In the Spotlight:
The Impact of the SBI Debacle
A Federal Bureau of Investigation (FBI) audit of the North Carolina State Bureau of Investigation (SBI) found that evidence had been withheld or distorted in about 200 cases.
The audit of cases, some going back 20 years, found repeated instances of test results favorable to defendants not being reported by the blood lab at the SBI.
The FBI report paints a picture of a renegade unit at the SBI crime lab acting without rules and with disregard for the science behind blood analysis, the [Charlotte] Observer said.
Some of the cases in which the crime lab allegedly acted improperly resulted in executions and involved many serious crimes, such as rape.
As a result of these actions, many old cases will come into question. There certainly will be a need to review the extent to which improper actions influenced the outcome of cases.
There could be a significant number of new trials as a result of the SBI’s actions over the last 20 years and lawsuits also could be on the horizon.
Those actions undermine the very legitimacy of the criminal justice system, which is a shame since most people in the criminal justice system are seeking to do the right thing.
These developments should, however, remind us why it is inappropriate to have blind faith in government, including those in law enforcement. There simply is no way to have perfect oversight. On issues dealing literally with life and death, we especially need to be wary about the level of deference we provide those in power.
This leads to my continued opposition to the recently enacted state law that requires law enforcement to collect DNA upon the arrest of individuals. During the debate on the bill, proponents argued that we should trust law enforcement, that protections are in place, and laws prohibit the misuse of the DNA samples. Those same arguments could have been used to defend the crime lab.
The state needs a crime lab. The lab does need to do blood analysis. The state does not need to have DNA samples of every arrestee, samples that reveal the most sensitive personal information imaginable. As science advances, the DNA samples could continue to yield far more sensitive information that it provides even today.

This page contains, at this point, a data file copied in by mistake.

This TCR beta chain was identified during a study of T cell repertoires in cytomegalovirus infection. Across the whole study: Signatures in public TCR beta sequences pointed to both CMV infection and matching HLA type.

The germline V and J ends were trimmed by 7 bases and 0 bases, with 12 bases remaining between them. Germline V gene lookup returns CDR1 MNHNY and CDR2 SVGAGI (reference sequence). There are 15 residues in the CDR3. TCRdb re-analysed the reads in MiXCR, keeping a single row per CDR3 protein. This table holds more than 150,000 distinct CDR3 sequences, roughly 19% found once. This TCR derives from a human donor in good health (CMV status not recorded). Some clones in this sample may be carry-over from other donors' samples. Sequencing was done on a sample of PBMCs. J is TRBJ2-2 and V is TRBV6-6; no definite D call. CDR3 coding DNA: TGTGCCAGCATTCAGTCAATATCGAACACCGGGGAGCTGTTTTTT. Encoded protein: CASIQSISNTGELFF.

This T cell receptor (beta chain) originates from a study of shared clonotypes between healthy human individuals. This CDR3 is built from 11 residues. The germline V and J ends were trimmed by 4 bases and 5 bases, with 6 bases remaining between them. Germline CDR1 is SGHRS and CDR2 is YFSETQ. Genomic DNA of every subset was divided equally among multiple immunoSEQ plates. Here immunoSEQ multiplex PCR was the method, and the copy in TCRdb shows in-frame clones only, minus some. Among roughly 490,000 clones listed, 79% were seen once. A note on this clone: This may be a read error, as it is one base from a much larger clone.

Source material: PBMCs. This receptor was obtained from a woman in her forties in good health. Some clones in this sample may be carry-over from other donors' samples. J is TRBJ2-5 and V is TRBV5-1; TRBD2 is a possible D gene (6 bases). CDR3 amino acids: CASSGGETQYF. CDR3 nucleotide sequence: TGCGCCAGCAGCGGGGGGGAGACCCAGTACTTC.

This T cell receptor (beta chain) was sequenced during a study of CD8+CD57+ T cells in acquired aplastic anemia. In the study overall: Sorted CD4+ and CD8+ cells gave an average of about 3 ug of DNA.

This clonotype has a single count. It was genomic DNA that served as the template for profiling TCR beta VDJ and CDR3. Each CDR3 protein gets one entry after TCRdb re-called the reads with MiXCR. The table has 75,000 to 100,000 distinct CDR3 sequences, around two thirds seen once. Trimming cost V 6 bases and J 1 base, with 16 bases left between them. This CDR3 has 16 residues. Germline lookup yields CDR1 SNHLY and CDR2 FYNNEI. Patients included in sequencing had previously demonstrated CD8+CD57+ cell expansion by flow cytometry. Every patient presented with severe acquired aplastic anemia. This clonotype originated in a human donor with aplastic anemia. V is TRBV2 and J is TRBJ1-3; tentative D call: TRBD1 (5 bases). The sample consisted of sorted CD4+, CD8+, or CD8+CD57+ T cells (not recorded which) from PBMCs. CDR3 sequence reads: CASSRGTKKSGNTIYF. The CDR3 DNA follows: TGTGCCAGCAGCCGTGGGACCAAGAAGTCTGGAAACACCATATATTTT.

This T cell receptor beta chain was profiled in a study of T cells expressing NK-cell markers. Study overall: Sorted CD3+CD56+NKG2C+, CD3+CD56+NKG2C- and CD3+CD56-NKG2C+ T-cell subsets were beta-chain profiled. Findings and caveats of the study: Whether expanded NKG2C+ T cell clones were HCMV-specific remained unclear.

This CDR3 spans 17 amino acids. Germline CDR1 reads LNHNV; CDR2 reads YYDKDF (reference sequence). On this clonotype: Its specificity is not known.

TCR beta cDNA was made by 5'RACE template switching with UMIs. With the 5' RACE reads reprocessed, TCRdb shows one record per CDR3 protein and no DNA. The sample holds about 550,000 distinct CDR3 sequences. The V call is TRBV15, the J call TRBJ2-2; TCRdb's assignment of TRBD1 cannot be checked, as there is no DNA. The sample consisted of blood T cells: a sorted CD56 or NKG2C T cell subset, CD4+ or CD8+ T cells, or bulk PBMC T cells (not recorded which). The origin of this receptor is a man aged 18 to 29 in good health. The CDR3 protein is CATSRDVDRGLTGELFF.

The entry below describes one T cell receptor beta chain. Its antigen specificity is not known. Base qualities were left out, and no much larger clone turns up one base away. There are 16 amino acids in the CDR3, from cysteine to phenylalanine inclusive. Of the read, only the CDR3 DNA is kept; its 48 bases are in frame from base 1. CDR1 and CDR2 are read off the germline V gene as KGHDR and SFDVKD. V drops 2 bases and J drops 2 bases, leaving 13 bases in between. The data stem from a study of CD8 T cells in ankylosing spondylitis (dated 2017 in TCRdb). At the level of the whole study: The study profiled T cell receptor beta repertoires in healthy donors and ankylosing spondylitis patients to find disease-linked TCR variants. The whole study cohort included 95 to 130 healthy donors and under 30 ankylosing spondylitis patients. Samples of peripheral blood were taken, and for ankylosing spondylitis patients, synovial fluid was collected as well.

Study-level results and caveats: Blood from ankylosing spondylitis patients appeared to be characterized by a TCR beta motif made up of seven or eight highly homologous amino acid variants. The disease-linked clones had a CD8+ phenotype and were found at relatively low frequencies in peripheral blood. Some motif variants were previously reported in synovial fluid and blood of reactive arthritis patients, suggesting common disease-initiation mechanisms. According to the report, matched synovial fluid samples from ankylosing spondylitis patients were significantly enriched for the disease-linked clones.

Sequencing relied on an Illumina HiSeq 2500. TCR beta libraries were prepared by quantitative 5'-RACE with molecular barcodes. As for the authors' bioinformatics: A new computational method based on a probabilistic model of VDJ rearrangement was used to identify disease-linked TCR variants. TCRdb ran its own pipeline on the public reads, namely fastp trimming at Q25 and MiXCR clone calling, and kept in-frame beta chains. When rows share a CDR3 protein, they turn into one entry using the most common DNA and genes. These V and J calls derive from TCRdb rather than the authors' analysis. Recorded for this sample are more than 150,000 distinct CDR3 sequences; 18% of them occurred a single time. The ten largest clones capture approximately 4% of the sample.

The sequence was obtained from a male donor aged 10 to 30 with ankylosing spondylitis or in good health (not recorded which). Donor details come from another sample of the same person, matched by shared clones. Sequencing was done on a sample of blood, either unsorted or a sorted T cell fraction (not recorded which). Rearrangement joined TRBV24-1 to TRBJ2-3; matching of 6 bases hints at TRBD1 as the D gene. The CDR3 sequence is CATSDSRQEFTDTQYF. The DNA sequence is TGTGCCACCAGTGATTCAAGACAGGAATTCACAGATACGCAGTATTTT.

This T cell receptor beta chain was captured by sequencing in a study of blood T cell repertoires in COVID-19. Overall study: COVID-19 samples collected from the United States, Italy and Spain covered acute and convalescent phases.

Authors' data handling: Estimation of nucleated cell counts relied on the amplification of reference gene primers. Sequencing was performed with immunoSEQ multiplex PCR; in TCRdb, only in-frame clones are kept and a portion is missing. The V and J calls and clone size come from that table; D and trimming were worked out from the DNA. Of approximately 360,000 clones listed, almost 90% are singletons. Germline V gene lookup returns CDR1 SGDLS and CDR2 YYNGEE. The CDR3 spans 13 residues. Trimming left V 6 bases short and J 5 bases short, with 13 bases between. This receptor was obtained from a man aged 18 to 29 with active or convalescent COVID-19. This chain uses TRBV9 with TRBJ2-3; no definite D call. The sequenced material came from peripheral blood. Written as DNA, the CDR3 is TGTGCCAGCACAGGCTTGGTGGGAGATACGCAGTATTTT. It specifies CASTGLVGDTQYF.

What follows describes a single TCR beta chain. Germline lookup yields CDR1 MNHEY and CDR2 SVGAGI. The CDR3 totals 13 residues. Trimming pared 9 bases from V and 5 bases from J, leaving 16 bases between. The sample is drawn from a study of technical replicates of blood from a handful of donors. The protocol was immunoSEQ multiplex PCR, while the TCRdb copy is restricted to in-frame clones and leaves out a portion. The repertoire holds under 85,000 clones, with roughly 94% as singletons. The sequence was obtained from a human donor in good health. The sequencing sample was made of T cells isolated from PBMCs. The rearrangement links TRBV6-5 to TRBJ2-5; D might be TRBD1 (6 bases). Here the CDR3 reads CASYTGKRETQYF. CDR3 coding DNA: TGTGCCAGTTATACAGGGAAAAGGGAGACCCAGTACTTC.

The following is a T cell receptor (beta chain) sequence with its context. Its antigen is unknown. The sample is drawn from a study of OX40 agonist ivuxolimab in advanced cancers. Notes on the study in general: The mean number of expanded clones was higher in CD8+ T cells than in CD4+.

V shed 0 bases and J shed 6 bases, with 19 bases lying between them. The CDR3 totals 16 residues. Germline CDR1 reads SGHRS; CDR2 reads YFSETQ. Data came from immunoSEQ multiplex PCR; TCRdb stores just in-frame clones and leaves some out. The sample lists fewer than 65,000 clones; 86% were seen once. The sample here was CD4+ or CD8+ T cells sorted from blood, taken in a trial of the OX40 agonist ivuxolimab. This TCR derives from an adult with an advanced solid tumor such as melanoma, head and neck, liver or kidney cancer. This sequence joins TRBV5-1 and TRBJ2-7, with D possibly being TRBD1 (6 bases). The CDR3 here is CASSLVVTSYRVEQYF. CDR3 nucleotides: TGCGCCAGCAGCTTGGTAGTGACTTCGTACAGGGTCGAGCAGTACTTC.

When the legislature comes back in 2011, they should place a moratorium on the collection of DNA upon arrest, at a minimum. Ideally, they hopefully will learn a key lesson from the SBI debacle. They should not provide an excessive amount of power to anyone in state government because there always will be those who will misuse that power.
Can The Government Plant a GPS Device Under Your Car Without a Warrant?
My colleague Sara Riggins discusses a very important Ninth Circuit Court of Appeals opinion:
It’s quiet out. A federal agent furtively sneaks to your driveway and crouches under your car, planting a GPS tracking device before disappearing into the darkness of the night.
This is what happened in the Ninth Circuit case, and surprisingly, the Court found that, even without a warrant, such an action did not violate the Fourth Amendment. The Court made some interesting comparisons that Sara strongly disagreed with:
Quite frankly, that logic of equating a FedEx delivery man, neighborhood kids selling Girl Scout cookies, or a neighborhood child looking for their runaway cat with a government agent planting a device that tracks your every move would be downright laughable if the implications of this case weren’t so disturbing.
Read more here.
The N.C. Supreme Court today agreed to delay enforcement of a lower-court ruling that said Davidson College’s campus police cannot enforce state laws because it is a religious institution.
Also see this DavidsonNews.net article entitled "Update: Supreme Court grants stay of campus police ruling."
According to Tom Jensen, director of the North Carolina-based Public Policy Polling (PPP), polls finding that a majority of Americans support homosexual "marriage" cannot be trusted because Americans are sometimes hesitant to state their position before a live interviewer who may judge them to be intolerant.
Although bloggers may have a free-speech right to say what they want online, courts have found that they are not protected from being sued for their comments, even if they are posted anonymously.
Some postings have even led to criminal charges.